In the sermon I delivered (and posted) yesterday I said that I'd actually written another sermon which I came to realize was not the sermon I needed to deliver. For what it's worth, here's that first version:
After coming home from General Assembly this past summer, our Director of Faith Development, Leia Durland-Jones, told me that I should watch the Sunday morning service and, particularly, to listen to the sermon that had been given by the Rev. Nancy McDonald Ladd. Not that much after, our Director of Administration and Finance, Christina Rivera, told me that I needed to hear it – “You’ve really got to listen to this sermon!” she said. It’s really, really powerful.” That was in early July.
Well … a week or so ago, while I was home sick, I finally cued it up and watched. And they were right. Oh my goodness, they were right. I put a link to the video of the sermon – and the whole service, actually – in the insert in your Order of Service, and I strongly encourage you to watch it, because it isn’t just Nancy’s words, but her delivery – and not just her tempo, tone, and body language, but her presence as she delivered it – that makes it so powerful.
I mention all of this because in this powerful, and truly prophetic, sermon, Nancy says some really important things about just what it takes to make “a people of prophecy,” and, perhaps more specifically, what it will take to make us – Unitarian Universalists – able to live into this role.
She grounds her prophetic charge in the importance of relationship for building up our communities into places where real change, real transformation, can come about. She quotes the anti-racist organizer MickeyScottBey Jones – whom she calls “wonderful” and “deep-spirited” – as saying:
relationship is the sandpaper that wears away our resistance to change. Relationship is the abrasion that agitates enough to make a way forward. Relationship, consistent and ongoing encounter with people and perspectives different than our own - it smooths the way for the sacred, even as it rubs us raw.
There is a holy abrasion of the spirit born in deep relational encounters across differences. We, as congregations and as a movement, exist to be instruments of those very encounters.
Let me say that again – “We, as congregations and as a movement, exist to be instruments of those encounters.” You may have seen the bumper sticker that says, “The most radical thing we can do is introduce people to one another.” The Rev. Mark Morrison-Reed has said, “The task of religious community is to unveil the bonds that bind each to all.” In other words, as Nancy said, we exist to facilitate these kinds of deep, real, and, yes, raw-rubbing encounters.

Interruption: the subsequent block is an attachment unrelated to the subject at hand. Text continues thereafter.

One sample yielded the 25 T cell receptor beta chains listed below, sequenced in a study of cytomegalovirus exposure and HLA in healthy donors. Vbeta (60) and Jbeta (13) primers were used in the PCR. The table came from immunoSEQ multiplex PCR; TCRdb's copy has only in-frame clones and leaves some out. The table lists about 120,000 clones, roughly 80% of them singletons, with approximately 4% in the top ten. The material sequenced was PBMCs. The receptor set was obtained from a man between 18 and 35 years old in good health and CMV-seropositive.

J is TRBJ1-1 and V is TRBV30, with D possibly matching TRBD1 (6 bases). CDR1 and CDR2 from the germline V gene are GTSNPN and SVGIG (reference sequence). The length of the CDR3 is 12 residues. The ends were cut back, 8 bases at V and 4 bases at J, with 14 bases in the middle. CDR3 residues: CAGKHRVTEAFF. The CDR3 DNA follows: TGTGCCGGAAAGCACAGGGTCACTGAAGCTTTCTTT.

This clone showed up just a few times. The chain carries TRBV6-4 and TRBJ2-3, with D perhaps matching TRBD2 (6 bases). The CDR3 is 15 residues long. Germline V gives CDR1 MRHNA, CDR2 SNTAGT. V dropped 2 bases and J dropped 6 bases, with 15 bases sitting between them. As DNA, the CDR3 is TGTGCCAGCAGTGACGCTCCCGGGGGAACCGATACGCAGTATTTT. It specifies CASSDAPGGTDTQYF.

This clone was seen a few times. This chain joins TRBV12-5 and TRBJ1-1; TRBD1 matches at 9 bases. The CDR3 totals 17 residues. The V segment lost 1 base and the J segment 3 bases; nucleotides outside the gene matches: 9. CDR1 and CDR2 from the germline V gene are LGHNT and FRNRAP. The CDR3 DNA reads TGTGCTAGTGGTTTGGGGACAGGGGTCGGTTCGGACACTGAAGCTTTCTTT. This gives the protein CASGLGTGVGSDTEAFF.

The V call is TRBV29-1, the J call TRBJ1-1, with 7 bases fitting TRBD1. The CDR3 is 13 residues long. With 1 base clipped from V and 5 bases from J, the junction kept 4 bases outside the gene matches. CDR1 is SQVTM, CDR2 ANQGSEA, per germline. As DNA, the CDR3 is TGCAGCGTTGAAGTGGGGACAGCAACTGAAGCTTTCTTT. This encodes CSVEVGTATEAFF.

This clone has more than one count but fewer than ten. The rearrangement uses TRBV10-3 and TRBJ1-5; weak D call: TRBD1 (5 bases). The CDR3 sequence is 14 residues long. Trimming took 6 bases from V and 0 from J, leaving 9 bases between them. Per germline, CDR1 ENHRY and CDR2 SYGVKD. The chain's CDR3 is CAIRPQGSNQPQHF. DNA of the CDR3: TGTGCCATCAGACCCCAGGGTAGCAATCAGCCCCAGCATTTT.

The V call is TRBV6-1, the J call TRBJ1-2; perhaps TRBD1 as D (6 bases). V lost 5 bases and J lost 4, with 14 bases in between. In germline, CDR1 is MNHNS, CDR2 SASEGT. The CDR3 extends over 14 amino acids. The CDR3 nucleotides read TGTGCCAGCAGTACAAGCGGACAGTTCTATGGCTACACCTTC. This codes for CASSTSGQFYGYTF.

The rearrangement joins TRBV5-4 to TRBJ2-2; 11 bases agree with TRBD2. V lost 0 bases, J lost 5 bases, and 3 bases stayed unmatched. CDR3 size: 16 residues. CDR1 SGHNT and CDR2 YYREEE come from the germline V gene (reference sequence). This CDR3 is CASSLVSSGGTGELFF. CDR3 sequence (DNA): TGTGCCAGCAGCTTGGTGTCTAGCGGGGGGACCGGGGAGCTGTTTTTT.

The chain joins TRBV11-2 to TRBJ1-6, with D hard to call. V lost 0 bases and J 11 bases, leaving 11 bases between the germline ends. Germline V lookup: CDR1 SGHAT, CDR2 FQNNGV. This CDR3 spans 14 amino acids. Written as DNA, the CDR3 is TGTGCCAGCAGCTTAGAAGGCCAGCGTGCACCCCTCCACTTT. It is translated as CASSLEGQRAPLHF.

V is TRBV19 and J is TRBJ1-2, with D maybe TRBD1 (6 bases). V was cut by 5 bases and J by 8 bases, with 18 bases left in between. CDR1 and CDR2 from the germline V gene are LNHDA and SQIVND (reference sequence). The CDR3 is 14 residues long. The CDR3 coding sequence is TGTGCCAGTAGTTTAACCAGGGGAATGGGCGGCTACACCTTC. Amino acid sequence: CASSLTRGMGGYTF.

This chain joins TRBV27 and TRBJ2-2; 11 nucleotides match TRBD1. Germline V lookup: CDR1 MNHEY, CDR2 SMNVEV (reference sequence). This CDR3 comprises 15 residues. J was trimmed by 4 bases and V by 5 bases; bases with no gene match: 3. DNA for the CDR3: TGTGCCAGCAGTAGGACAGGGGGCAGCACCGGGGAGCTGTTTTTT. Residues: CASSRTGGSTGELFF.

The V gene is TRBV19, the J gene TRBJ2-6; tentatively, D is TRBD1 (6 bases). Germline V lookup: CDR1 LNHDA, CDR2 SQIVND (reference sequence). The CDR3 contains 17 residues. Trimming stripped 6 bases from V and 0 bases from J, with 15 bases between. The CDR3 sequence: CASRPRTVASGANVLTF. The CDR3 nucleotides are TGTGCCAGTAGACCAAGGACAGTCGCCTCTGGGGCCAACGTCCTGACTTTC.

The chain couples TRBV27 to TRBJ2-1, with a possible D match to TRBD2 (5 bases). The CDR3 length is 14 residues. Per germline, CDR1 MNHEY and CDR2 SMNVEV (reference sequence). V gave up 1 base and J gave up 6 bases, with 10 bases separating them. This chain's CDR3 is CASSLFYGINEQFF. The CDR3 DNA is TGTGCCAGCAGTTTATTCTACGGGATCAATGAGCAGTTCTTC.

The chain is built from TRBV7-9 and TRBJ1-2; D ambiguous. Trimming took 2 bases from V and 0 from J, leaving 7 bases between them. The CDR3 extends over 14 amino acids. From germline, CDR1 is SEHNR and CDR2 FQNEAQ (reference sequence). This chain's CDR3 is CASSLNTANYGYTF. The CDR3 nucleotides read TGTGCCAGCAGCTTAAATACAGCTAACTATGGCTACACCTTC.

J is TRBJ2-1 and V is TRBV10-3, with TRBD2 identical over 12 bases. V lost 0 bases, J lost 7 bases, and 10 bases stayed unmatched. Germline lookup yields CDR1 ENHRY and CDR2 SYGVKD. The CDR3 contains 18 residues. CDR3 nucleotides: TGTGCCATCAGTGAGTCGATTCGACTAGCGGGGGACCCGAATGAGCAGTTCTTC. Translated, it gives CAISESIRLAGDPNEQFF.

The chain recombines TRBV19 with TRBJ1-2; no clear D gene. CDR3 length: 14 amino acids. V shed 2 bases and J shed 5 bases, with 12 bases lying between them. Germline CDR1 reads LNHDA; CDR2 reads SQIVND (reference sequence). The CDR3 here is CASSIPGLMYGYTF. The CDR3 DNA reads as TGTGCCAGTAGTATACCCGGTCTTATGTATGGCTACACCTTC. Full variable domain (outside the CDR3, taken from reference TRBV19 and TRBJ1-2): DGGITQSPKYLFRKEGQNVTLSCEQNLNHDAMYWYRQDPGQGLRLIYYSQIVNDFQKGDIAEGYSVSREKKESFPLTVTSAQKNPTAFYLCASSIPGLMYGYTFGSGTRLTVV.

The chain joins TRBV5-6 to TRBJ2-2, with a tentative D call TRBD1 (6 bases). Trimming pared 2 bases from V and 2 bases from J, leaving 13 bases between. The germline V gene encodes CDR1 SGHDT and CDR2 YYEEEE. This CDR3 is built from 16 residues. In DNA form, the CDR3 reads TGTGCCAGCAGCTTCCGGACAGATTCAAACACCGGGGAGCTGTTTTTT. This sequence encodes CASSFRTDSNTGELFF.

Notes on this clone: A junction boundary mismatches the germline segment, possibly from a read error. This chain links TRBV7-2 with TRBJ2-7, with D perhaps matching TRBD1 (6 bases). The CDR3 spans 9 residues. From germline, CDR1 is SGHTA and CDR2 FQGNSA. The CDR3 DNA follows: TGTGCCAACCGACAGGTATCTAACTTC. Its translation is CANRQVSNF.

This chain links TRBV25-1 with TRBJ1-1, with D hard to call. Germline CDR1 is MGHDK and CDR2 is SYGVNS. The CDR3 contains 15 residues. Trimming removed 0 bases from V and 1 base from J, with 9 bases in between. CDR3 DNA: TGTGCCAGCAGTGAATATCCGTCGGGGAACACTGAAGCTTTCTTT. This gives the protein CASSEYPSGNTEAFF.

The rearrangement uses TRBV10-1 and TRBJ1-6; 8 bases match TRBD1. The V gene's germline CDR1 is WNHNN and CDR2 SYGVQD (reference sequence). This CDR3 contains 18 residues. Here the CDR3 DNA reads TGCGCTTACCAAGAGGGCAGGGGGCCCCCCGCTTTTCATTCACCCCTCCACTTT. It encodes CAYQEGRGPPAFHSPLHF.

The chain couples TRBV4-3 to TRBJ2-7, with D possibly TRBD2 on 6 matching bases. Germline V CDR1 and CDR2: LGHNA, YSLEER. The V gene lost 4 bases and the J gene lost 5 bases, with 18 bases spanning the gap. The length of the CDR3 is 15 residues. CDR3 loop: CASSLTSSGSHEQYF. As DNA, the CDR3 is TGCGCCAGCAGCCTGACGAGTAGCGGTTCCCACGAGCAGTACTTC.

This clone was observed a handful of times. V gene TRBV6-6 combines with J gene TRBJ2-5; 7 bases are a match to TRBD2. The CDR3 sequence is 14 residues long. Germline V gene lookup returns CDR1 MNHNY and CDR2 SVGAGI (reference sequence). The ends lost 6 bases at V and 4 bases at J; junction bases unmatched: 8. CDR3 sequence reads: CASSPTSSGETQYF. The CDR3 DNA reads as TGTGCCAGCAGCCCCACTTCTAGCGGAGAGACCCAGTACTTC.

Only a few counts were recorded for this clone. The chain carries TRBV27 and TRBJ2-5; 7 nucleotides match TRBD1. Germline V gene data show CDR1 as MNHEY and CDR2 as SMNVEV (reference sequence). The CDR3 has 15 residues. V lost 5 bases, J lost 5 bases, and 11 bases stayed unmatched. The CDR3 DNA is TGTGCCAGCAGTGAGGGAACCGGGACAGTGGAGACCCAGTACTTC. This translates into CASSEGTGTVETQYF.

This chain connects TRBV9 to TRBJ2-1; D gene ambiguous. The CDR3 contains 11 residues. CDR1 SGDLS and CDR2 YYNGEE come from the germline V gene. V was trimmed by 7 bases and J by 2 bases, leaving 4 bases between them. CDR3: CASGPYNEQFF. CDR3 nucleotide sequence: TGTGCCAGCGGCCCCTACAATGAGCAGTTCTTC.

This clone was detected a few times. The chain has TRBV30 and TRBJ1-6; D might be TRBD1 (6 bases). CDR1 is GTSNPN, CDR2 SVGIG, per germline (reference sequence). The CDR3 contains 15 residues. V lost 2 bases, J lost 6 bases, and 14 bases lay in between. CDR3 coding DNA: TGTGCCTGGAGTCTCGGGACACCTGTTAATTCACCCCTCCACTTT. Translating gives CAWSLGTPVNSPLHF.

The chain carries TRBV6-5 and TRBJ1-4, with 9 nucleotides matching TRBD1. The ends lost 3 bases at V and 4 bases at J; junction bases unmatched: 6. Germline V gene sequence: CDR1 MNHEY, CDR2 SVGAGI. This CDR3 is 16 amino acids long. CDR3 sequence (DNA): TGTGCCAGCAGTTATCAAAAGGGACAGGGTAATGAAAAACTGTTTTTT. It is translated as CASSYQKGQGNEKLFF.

And yet we know [Nancy continues] that there are so many ways to hide from the discomfort inherent in a holy abrasion. There are plenty of opportunities presented each and every day in the life of the church to back away from the hard work of continually and repeatedly relating meaningfully to one another and the world.
And one of them is to insist [she says], at any possible juncture, that you get what you want out of the experience of congregational life, as if church is a short order menu and community is a product to be consumed on your terms, in your time, without making you uncomfortable or demanding a whole lot of you in the first place.
One of the ways to block the holy abrasion that brings change is to imagine that both congregational life and religious liberalism itself are contests compete with winners and losers and if we don’t get our way – well – we are wanderers, worshipers – and lovers of leaving, are we not?
Does any of that resonate with you? I can tell you that as I was watching the sermon, when I’d reached this point, I was glad I don’t wear mascara. She’d brought me to tears. There she was, behind that pulpit, speaking to a couple of thousand of us UUs, and speaking truth to us. Hard truth. Challenging truth. Truth we need to hear.
One of the ways we hobble ourselves – as a movement, and here in our own “local franchise” – one of the ways we hobble ourselves is by spending … wasting … so much of our time and energy on trying to make sure that everything is arranged just so … just so that I feel comfortable and affirmed.
When we hear – as Christina reminded us just a couple of weeks ago – that one task of the religious enterprise is to “comfort the afflicted and afflict the comfortable,” we give a deep sigh of gratitude that there is a place like this that will offer us such comfort. We rarely, though, if ever, see ourselves as the ones in need of afflicting. As I said last week, we’d like them to change so that we can just get on doing what we’ve been doing, the way we’ve been doing it. But, as I also said last week, that’s just not the way things work.